Join CPAWS Ottawa Valley and special guests James Raffan and Chuck Commanda for an evening of art, story telling and music to celebrate the wilderness of the Ottawa Valley and beyond!
Our third annual fall Soiree promises to be an inspiring evening of learning from our two special guests and mingling with friends and other CPAWS supporters. James Raffan and Chuck Commanda will share the stage for a keynote address featuring stories, songs and even a canoe! James and Chuck will share their experiences and travels across Canada and beyond to inspire us in our work to protect irreplaceable wild places – including local areas like the Noire, Coulonge and Dumoine Rivers.
Art lovers take note! The evening will feature a display of artwork created during our 2018 Dumoine River Art for Wilderness retreat. All of the artwork will be available for sale by silent auction during the event. Artwork by established and emerging artists will be available, including pieces by Aleta Karstad, Phil Chadwick and many others. To learn more about the artwork available for auction, please click here (http://cpaws-ov-vo.org/campaigns/draw-reatreat).
Tickets are $50.00 per person. A cash bar and some nibbles will be available. While the event starts at 7:00 PM (doors open at 6:45 PM), your ticket gets you access to the new Ottawa Art Gallery’s many exhibits of local, Canadian and international art. Why not arrive early and explore this new arts facility in our community!
The event takes place in the Alma Duncan Salon at the Ottawa Art Gallery located at 50 Mackenzie-King Bridge in downtown Ottawa (between the Rideau Centre and the University of Ottawa). We recommend parking at the Rideau Centre or on the street in Sandy Hill and walking. This event is not a seated event, but rather a mingling and social event with some speaking. A limited number of seats are available. If you have mobility issues or would feel more comfortable seated, please contact us to reserve a seat.
ABOUT OUR SPECIAL GUESTS
A master birchbark canoe builder from the community of Kitigan Zibi, Chuck has been building canoes since he was a child, under the guidance of his highly respected grandparents, Mary and William Commanda. He has spent the past ten years making canoes in the traditional Algonquin style as well as teaching canoe building, birch bark basket-making and snowshoe-making workshops to Indigenous and non-Indigenous children, youth, and adults. Mr Commanda’s work not only produces beautiful pieces of art of incredible cultural, functional and artistic value; but also embodies the use of cultural practices to transmit Indigenous knowledge among peoples and between generations in the spirit of reconciliation and Indigenous community revitalisation.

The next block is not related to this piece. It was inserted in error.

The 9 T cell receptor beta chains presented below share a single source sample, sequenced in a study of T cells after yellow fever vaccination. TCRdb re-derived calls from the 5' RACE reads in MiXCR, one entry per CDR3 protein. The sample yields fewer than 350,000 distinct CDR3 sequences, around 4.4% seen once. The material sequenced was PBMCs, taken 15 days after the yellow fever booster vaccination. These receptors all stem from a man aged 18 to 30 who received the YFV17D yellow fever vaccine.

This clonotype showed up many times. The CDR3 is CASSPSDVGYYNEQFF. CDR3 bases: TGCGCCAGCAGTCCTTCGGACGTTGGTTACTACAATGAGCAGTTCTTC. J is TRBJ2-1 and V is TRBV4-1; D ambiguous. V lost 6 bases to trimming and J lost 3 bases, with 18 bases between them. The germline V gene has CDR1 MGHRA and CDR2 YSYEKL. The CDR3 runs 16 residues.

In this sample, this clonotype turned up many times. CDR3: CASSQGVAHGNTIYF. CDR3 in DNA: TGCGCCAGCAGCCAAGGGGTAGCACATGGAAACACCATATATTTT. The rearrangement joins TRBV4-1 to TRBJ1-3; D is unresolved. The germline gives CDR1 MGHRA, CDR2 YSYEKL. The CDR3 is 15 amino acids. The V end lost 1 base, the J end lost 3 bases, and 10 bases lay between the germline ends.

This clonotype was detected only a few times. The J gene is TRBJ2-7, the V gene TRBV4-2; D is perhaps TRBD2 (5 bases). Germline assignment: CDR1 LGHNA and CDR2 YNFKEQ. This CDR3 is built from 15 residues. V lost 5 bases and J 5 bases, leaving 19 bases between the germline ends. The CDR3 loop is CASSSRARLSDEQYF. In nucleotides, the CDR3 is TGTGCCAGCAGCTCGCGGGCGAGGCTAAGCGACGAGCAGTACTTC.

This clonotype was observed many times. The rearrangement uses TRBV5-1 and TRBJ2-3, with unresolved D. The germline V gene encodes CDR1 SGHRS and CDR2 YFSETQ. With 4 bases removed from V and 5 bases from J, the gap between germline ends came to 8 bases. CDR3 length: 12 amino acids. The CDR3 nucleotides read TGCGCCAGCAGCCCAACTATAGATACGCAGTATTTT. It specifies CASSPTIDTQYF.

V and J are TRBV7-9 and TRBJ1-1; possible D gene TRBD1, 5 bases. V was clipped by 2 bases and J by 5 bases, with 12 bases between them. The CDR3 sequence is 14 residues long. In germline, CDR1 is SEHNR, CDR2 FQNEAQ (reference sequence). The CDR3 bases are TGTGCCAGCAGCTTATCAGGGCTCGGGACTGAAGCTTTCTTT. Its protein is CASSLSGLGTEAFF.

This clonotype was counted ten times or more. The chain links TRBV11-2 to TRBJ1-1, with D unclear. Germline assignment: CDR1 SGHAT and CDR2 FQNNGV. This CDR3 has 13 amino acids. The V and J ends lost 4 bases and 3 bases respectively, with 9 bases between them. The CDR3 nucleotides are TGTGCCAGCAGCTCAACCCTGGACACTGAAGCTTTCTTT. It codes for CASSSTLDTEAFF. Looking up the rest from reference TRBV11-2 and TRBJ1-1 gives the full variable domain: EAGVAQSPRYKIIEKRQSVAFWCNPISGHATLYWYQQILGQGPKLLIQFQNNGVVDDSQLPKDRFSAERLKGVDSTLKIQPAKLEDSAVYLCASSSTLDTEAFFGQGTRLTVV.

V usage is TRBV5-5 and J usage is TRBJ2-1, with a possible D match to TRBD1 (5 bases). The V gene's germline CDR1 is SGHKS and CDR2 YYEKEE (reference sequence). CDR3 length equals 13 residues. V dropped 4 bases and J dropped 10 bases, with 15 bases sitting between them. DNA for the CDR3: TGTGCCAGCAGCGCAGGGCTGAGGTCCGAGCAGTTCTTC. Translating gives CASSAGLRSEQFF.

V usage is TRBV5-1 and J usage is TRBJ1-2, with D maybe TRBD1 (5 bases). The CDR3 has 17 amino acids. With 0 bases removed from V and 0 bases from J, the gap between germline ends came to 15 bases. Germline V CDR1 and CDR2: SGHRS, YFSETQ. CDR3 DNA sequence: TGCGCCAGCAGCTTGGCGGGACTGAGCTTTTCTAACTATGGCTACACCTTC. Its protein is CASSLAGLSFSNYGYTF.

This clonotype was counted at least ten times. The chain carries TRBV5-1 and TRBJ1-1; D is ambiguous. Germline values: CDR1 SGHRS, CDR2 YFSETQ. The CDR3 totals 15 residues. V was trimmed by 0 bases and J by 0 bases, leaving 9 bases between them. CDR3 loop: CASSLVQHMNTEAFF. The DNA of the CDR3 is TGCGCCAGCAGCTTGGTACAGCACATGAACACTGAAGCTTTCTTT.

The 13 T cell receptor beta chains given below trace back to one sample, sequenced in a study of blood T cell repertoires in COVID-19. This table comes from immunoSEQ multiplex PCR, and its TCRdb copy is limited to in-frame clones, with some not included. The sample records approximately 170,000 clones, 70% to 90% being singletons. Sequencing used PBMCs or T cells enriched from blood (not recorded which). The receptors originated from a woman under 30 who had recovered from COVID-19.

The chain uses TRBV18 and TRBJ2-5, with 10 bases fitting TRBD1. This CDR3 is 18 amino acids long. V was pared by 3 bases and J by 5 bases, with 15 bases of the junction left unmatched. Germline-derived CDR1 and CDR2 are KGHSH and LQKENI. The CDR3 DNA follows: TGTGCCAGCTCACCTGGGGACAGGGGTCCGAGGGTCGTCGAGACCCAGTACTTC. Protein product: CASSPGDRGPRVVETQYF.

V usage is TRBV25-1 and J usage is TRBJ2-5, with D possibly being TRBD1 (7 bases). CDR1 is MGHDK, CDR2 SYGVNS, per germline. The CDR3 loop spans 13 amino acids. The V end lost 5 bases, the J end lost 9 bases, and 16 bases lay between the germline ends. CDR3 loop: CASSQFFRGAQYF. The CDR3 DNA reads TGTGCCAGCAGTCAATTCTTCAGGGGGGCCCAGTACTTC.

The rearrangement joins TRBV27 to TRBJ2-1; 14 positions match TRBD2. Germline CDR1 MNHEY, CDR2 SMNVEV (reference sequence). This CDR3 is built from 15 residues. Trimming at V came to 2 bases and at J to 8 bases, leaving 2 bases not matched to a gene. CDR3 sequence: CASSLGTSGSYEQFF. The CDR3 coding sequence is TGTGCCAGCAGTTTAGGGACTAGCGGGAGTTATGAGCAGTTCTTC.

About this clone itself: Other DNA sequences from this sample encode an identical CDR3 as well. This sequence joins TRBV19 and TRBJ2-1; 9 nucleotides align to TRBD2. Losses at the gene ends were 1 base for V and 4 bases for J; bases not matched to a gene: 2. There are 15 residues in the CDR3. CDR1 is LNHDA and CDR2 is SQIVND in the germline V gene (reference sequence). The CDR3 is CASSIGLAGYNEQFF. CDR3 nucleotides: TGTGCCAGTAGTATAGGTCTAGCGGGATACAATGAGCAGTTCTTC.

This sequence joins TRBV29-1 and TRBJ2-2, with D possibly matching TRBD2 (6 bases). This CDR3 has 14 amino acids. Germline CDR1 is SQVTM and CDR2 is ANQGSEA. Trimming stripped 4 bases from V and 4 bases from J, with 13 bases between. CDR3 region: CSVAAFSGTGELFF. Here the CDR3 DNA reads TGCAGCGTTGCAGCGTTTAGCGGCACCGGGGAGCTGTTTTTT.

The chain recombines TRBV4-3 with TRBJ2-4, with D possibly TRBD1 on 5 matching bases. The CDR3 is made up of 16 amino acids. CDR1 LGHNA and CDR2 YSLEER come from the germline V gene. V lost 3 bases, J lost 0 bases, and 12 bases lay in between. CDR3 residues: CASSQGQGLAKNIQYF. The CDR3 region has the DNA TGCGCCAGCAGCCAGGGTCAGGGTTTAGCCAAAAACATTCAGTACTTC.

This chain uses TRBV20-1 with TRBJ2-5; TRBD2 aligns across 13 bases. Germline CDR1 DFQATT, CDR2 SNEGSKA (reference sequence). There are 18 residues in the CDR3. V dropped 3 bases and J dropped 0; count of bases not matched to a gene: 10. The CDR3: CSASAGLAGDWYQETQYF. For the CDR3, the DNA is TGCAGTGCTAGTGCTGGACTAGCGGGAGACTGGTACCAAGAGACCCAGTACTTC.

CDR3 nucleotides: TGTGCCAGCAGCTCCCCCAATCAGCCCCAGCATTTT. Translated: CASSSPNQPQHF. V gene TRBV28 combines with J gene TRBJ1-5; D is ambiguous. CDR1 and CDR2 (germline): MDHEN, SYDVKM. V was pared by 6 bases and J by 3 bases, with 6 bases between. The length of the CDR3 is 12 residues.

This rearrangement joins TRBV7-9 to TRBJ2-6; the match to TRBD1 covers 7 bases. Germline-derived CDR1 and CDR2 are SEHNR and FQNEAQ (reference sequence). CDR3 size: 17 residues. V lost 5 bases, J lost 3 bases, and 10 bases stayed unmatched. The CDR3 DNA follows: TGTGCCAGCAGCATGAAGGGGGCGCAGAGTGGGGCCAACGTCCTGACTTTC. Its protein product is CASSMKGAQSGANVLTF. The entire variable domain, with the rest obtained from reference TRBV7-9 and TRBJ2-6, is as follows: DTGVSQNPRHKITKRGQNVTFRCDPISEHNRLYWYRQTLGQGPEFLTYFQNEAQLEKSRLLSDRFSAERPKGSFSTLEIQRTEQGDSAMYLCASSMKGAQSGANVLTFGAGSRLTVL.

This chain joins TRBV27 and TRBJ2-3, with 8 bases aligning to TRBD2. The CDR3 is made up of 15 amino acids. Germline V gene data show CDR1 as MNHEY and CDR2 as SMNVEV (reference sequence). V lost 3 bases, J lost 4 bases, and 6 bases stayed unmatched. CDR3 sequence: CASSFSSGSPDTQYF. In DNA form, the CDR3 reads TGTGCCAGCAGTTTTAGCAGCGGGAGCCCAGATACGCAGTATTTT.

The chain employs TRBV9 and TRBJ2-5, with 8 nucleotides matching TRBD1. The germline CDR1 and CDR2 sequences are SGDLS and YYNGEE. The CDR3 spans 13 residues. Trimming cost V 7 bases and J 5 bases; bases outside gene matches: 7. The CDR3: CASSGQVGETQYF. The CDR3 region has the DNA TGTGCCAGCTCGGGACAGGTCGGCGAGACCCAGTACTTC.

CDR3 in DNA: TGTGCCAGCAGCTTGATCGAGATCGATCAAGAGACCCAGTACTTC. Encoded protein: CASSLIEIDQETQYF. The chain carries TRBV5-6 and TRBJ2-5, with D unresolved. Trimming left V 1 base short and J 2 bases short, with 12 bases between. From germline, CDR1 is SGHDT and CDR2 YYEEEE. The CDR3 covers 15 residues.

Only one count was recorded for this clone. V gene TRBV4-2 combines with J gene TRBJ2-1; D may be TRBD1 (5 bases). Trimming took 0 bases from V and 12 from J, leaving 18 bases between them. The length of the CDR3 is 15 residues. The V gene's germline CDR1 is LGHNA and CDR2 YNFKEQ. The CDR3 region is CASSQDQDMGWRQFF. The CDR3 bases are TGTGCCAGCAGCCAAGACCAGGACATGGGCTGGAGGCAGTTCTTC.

There’s a rumour afoot that James Raffan was born in a canoe on the Speed River in in southwestern Ontario. As much as James would like to believe that, his mother has trouble with some of those details. Truth be told James, a first generation Canadian, son of a midwife and artist from the North of Scotland and a Yorkshire physician, was born in St. Joseph’s Hospital in Guelph, Ontario and was reborn in a canoe on the mighty Speed River, in the sense that his worldview changed the first time he paddled a real canoe, near his home on the edge of Riverside Park in Guelph. And from that moment on, the light of his lamp has been lit by self-propelled motion to discover and comprehend the length and breadth of the country that his parents chose over Australia and South Africa as a place to emigrate and start afresh following WWII.
A boyhood of loving and learning about natural history wherever wild things might be found led to studies in Biology at Queen’s University. Leadership training at the Guelph YMCA and through Boy Scouts and summer camp led to interests in teaching and canoe trip leading that in turn led to expeditions of greater scope, work for Black Feather Wilderness Adventures as a guide throughout Northern Canada, and eventually, for a few years, to an honest to goodness job as a high school teacher of science, math, geography and music. Particular interest in outdoor and experiential education led him back to graduate study at Queen’s University which, in turn, led to nearly 20 years as a member and eventually head of the Outdoor & Experiential Education Unit at Queen’s Faculty of Education.
In the spring of 1999, James resigned from his university teaching position and since then has been working as an independent writer and scholar from his home in the Rideau Lakes north of Kingston, Ontario. He continues to organize and participate in a variety of annual expeditions and adventures related to his writing and research interests but also to keep his hand in as a teacher and expedition leader. Along the way, James has spoken across Canada and around the world and published a number of bestselling books, including Summer North of Sixty, Rendezvous with the Wild, Tumblehome, Fire in the Bones and Emperor of the North. He has also written for National Geographic, Canadian Geographic, Up Here, Explore and the Globe and Mail and produced radio and television documentaries for CBC Radio and the Discovery Channel.
You can learn more about James at jamesraffan.ca